A curious girl in the Big Smoke – about the importance of live performance

 

“… it is self-control, self-awareness, and self-confidence growing with every time I go on stage.”

Baby Steps

It has now been two and a half years ago since I came to London. Little did I know that my Au-Pair experience would be the beginning of a new life. After leaving the school at eighteen I wanted to get out of my hometown Salzburg, I was itching for adventure, to explore what else there is in the world… First stop, London!

I visited London when I was younger, and I fell in love with the city. I knew that the music scene is one of the best/busiest in Europe and being an Au-Pair helped me to settle in this buzzing city. It gave me the opportunity to explore and provided me a home and a sort of new family setting. I started being an Au-Pair with a family from Essex and moved after a few months to one in North London as it was difficult to perform whilst living out there. I began extending and extending my time here, I had fallen in love not only with London but a nice English guy called Joel. He was the main reason that made me want to stay. And I have been here ever since.

Music is my friend and my enemy

I knew that the music scene is big, huge, immense and I was curious. As most musicians, artists, actresses, and mimes moving from a small town to the big smoke, I realized one thing. That music and London are both TOUGH, TOUGH, TOUGH. When I moved into actual London I began contacting guitarists in order to accompany me at Open Mics. On JoinMyBand.com I got in contact with Dan, a talented guitarist, who soon became a good friend and frequently accompanied me at Open Mics. Soon we felt like performing “proper” gigs, we added a violinist and drummer to our set and performed under the name “The MaDan”. Eventually out paths split as we realized that we both aimed for a different sound.

Going it alone

After splitting from the MaDan I made a very important decision. From now on I wanted to be the conductor of my own music, the writer of my songs, the deliverer of emotions and be responsible for everything my music is – I became a solo- artist, under the name Maddy Rose. It was not easy. Not just because now I also had to carry my 15kg piano on my own. On my shoulder, on the bus, on the tube, through busy crowds of people, and everyone knows people in London are just not the friendliest of types, even to help a small girl and a big piano up some very steep steps.

Gigs, Gigs, Gigs! – How to get them and how not to

Contacting promoters left, right, and center that I had found from looking up venues of other musicians’ performances on the social media. Let’s call it gig stalking. Little did I know some of these venues turned out to be very unsuitable for my music – after work drinks conversations being louder than my music, people turning their backs to me as they think I provide background music and sound engineers being rude and not taking me serious because of being a young blonde female and not even expecting me to know what a male to male jack cable or phantom power are.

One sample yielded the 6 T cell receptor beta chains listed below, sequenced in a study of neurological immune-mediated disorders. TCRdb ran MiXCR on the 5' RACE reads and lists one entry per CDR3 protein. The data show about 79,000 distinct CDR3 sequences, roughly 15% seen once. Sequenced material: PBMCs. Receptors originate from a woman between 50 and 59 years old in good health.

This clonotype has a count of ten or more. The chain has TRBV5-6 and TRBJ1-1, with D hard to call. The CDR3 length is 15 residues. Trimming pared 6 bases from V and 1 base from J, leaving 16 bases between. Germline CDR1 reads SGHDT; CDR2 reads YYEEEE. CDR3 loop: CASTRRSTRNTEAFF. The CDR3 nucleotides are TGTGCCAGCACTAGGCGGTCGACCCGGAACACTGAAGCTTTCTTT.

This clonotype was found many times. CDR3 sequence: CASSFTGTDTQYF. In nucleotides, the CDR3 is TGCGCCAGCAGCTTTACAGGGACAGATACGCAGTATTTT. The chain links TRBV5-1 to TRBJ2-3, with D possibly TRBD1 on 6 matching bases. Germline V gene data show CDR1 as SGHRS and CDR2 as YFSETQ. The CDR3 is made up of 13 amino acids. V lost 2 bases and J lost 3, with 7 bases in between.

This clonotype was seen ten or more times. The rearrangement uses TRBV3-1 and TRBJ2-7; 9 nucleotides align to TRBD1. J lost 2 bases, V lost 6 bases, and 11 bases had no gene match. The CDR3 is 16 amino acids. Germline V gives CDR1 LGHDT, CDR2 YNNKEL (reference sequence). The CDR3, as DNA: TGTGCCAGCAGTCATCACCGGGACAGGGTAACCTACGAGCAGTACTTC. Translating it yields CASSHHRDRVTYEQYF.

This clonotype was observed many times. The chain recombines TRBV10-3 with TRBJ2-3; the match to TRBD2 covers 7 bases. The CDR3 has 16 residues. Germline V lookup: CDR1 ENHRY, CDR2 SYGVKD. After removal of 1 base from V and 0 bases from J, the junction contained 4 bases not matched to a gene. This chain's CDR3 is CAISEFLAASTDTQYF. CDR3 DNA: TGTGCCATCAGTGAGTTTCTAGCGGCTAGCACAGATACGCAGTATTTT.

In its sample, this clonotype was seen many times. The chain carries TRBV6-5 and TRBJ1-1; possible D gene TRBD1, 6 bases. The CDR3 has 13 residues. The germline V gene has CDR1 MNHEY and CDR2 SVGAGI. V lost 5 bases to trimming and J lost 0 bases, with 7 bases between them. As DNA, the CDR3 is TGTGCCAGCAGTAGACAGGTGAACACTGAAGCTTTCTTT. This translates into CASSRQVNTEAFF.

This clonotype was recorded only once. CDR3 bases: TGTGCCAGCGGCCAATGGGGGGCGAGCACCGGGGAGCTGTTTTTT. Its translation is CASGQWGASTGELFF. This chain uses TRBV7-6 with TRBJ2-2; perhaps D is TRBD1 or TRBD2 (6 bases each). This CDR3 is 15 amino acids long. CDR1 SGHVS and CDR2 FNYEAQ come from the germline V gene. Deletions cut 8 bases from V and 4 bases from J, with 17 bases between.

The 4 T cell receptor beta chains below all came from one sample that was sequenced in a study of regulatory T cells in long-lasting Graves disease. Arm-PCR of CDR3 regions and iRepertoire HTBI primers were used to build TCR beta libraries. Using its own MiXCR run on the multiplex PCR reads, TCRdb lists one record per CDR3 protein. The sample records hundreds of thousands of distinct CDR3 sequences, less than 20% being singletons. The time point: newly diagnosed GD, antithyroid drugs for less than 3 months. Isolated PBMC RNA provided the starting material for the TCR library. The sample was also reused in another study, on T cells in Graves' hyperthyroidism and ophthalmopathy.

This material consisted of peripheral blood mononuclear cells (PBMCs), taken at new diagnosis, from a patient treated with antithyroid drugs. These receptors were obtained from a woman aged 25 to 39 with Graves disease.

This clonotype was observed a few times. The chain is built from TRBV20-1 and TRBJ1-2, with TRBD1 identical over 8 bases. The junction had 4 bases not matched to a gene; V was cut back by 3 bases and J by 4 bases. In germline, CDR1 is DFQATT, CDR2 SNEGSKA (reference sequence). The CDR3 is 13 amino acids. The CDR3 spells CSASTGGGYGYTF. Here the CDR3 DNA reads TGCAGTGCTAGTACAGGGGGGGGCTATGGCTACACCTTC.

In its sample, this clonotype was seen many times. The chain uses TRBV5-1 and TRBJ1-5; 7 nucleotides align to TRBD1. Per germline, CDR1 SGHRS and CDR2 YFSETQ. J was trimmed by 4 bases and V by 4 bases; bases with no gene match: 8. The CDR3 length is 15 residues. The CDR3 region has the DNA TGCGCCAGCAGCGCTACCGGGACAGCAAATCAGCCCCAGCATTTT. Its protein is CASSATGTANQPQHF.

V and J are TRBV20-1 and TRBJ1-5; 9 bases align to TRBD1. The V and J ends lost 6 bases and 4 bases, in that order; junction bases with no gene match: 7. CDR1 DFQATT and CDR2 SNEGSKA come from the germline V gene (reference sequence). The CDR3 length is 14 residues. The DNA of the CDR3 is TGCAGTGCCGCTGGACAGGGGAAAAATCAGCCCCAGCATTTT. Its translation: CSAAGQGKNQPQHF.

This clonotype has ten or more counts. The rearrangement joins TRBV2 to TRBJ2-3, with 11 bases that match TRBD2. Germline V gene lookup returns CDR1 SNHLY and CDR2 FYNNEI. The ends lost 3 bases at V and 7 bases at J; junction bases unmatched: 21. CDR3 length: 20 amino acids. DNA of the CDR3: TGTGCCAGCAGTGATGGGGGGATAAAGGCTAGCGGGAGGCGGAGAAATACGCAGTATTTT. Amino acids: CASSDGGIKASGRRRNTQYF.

I quickly began to make more sensible choices of venues – the atmosphere, sound, and audience is all it needs to make a gig good or not. With every gig and Open Mic I played, I became more confident. I learned which songs made the audience turn around and listen and what songs didn’t. I learned how to communicate with the crowd and add an ice-breaker line (sometimes what Austrians find weird in English stereotypes – there are a lot). More and more it became essential to promote me well and network after every gig. It is so crucial to stick around for another hour and connect as much as possible, hand out business cards and share a Facebook page.

The music still plays

Now, one year since I started performing solo and having added a fantastic cellist and drummer, Jessica and Steven, I am proud of how I have developed as an artist.
I try to take every opportunity I get, take part at songwriting competitions (The UK Open Mic, The Piano Works, The Coffee Music Project, etc.) and keep on developing my stage presence.
I am performing live 2-3x a week and although I am still shaky before going on stage, then it is ME time. All eyes, lights, and expectations on me and that is when I let all my emotions out, through my vocal expressions, vibrating words, and controlled breaths. It is a feeling of passion, love, excitement, control and responsibility. Being your own boss on stage boosts self-confidence like nothing else. It is adrenaline pumping through your veins and expanding pupils. It is addictive but in a good way. All it does is making sure that you can touch people and evoke emotions by presenting nothing else but yourself!

And most of all the experience is what no one can teach you and only you can keep 🙂